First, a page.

Extensive injury may result in browning and premature loss of entire needles. The injury occurs during sunny and/or windy winter weather when plants lose water from their leaves through transpiration faster than it can be replaced by roots which are in frozen soil.

Winter sunscald

Winter sunscald is injury that occurs when the sun warms tree bark during the day and then the bark rapidly cools after sunset.

These abrupt fluctuations are most common on south or southwest sides of trunks and branches, and they may kill the inner bark in those areas. Young and/or thin-barked trees are most susceptible to winter sunscald.

Wrapping trunks of susceptible trees with protective "tree wrap" is the most effective way to minimize this type of winter injury.

Frost cracks (bark splitting)

Frost cracks are splits in bark and wood of a tree that result from rapid drops in temperature. They may be associated with internal defects resulting from previous injury to the trunk years prior to splitting.

Defective wood does not contract as readily as the outer layers of healthy wood do when winter temperatures plunge rapidly. In winter, the crack may become wider or narrower during colder or warmer periods.

Such frost cracks often close over during the summer only to open again in subsequent winters. Avoid wounding the bark of trees when they are young. Be particularly careful not to bump trees when mowing.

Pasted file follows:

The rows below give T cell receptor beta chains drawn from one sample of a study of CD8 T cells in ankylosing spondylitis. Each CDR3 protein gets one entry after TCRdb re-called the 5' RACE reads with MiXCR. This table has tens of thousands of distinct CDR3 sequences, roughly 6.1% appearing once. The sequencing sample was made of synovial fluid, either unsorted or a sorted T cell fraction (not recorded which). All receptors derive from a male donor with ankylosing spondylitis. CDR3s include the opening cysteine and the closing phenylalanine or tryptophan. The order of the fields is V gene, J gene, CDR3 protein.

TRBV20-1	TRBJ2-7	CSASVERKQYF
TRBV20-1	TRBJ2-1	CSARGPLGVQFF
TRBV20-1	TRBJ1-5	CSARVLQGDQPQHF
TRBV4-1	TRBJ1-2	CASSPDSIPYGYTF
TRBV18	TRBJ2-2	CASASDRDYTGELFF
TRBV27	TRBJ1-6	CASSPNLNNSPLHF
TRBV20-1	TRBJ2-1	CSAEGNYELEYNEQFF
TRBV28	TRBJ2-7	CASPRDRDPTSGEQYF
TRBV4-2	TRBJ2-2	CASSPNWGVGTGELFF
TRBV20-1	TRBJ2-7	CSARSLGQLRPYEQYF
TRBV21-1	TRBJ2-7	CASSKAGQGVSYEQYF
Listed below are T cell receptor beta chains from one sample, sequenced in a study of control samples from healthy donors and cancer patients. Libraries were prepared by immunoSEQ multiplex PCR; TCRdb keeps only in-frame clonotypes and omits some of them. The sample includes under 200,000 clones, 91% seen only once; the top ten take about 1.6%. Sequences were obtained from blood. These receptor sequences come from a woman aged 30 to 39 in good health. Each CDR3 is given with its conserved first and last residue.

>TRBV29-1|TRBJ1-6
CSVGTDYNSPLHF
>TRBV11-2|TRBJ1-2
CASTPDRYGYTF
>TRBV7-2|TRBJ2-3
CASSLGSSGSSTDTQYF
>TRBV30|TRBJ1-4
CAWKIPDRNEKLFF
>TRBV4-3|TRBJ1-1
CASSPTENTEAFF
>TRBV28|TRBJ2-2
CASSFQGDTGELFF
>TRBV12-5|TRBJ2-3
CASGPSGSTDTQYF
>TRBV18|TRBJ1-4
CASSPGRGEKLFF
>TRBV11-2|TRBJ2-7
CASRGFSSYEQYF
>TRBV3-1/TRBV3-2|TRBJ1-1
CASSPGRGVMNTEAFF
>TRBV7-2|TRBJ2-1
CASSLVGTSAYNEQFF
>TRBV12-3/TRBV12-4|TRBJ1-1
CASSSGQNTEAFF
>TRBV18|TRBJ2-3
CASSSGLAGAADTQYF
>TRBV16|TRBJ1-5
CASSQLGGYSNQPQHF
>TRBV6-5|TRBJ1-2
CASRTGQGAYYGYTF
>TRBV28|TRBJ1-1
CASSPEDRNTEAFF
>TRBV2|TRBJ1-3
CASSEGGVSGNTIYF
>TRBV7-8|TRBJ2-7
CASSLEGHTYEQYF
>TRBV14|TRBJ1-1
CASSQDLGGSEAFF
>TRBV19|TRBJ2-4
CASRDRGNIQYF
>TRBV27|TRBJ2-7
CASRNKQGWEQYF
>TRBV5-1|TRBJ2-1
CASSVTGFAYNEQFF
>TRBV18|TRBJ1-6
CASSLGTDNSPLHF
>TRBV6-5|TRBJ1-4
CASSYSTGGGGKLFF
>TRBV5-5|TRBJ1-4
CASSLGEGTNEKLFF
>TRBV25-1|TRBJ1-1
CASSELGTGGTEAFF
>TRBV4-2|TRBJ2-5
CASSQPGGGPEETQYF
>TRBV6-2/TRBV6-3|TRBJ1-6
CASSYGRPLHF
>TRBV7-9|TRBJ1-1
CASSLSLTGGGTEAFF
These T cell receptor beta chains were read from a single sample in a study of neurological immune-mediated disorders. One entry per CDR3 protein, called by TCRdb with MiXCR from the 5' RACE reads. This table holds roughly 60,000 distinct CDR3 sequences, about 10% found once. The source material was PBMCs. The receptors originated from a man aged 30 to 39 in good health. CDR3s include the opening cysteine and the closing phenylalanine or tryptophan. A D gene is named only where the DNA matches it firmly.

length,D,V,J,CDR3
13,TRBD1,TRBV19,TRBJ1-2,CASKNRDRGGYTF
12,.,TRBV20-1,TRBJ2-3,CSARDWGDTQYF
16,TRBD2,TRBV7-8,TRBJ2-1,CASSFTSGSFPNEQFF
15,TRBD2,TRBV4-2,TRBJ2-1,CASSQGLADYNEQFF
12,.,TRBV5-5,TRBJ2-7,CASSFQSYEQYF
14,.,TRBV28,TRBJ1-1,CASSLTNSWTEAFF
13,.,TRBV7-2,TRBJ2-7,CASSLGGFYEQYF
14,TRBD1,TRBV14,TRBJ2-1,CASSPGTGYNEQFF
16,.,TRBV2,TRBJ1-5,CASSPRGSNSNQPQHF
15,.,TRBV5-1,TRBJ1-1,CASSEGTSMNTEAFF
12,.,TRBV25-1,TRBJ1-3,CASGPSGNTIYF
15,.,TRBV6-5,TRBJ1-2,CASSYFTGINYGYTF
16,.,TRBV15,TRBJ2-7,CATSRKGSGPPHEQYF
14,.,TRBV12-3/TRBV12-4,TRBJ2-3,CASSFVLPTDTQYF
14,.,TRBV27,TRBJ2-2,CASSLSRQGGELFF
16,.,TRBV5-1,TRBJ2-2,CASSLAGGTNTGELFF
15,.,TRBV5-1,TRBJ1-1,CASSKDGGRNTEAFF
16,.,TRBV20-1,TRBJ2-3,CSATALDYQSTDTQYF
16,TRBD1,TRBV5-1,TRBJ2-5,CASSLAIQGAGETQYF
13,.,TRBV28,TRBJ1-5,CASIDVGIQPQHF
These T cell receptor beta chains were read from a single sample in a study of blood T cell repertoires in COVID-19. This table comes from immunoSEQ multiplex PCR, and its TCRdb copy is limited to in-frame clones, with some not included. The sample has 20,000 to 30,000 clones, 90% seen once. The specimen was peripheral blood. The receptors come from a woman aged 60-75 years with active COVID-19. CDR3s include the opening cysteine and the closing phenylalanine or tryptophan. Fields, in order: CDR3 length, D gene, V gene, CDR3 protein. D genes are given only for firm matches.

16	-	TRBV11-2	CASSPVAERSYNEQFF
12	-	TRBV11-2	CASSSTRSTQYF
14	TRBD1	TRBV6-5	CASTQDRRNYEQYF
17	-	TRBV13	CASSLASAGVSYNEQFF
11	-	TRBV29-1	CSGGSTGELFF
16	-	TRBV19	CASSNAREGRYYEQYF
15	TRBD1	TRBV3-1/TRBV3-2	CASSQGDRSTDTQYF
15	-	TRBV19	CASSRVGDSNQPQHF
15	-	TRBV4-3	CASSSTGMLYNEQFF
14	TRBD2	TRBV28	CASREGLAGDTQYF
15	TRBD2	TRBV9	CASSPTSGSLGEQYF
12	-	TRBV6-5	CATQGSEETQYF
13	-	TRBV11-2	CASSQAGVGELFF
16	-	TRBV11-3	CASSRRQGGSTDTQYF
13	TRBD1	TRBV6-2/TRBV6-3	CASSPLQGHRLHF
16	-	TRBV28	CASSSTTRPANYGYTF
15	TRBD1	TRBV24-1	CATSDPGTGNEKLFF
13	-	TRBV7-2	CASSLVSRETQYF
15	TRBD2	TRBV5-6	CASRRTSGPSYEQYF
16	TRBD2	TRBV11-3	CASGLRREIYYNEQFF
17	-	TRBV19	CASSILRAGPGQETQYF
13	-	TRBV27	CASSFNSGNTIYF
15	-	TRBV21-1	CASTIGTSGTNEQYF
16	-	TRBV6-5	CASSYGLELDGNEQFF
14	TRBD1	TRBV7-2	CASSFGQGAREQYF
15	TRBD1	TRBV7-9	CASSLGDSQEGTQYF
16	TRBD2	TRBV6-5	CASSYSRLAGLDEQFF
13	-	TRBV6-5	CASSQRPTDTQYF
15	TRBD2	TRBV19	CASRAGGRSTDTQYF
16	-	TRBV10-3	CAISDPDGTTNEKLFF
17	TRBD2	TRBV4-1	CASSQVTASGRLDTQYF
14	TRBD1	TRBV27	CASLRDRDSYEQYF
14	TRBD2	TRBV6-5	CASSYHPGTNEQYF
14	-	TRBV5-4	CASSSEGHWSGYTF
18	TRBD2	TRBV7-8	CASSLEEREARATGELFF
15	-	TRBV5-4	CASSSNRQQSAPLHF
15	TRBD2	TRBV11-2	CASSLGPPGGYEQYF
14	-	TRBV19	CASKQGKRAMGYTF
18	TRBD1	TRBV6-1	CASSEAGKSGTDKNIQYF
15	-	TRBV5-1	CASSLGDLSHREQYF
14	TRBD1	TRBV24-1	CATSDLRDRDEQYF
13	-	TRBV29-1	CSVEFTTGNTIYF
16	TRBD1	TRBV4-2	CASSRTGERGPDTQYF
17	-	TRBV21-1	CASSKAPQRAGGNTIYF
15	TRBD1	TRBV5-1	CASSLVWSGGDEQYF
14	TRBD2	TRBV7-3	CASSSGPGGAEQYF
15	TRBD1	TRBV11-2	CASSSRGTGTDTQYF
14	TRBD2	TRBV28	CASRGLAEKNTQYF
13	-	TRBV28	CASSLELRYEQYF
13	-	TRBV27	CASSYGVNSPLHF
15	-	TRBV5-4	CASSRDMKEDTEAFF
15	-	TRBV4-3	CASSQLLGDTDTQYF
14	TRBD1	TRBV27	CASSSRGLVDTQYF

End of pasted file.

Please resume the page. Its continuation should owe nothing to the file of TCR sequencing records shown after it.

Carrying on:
Large frost ribs can be braced to prevent reopening during the winter, thus enhancing callusing and healing. Frost cracks in trees are ideal sites for the entrance of wood decay organisms.

Frost heaving

Frost heaving of new transplants and small shrubs during the winter will expose plant roots to severe above-ground winter conditions which include cold temperatures and drying wind and sun.

Freezing and drying injury to roots, if extensive enough, can result in the death of the heaved plants.

Proper mulching around the base and entirely over the root zone of plants will help prevent the soil from frequent freezing and thawing conditions which are most responsible for heaving.

Replant heaved plants quickly if possible and mulch around them. Wait until spring to determine the extent of injury and need for replacement.

Snow and ice breakage

Heavy snow or ice on weak limbs with foliage can result in breakage.

Even strong healthy limbs of deciduous trees and shrubs can be broken if the weight of ice or snow is extremely heavy.

If the ground is saturated prior to a heavy snow or ice storm, and enough weight is placed on the upper portion of a tree, it can lift the root system right out of the ground.

Prune trees and shrubs to reduce the amount of snow and ice they will collect and/or to eliminate those branches which will be inherently weak.

Plant trees and shrubs away from places where snowmelt from roofs will drip on them. Dripping water may freeze on the plants and accumulate sufficiently to break branches.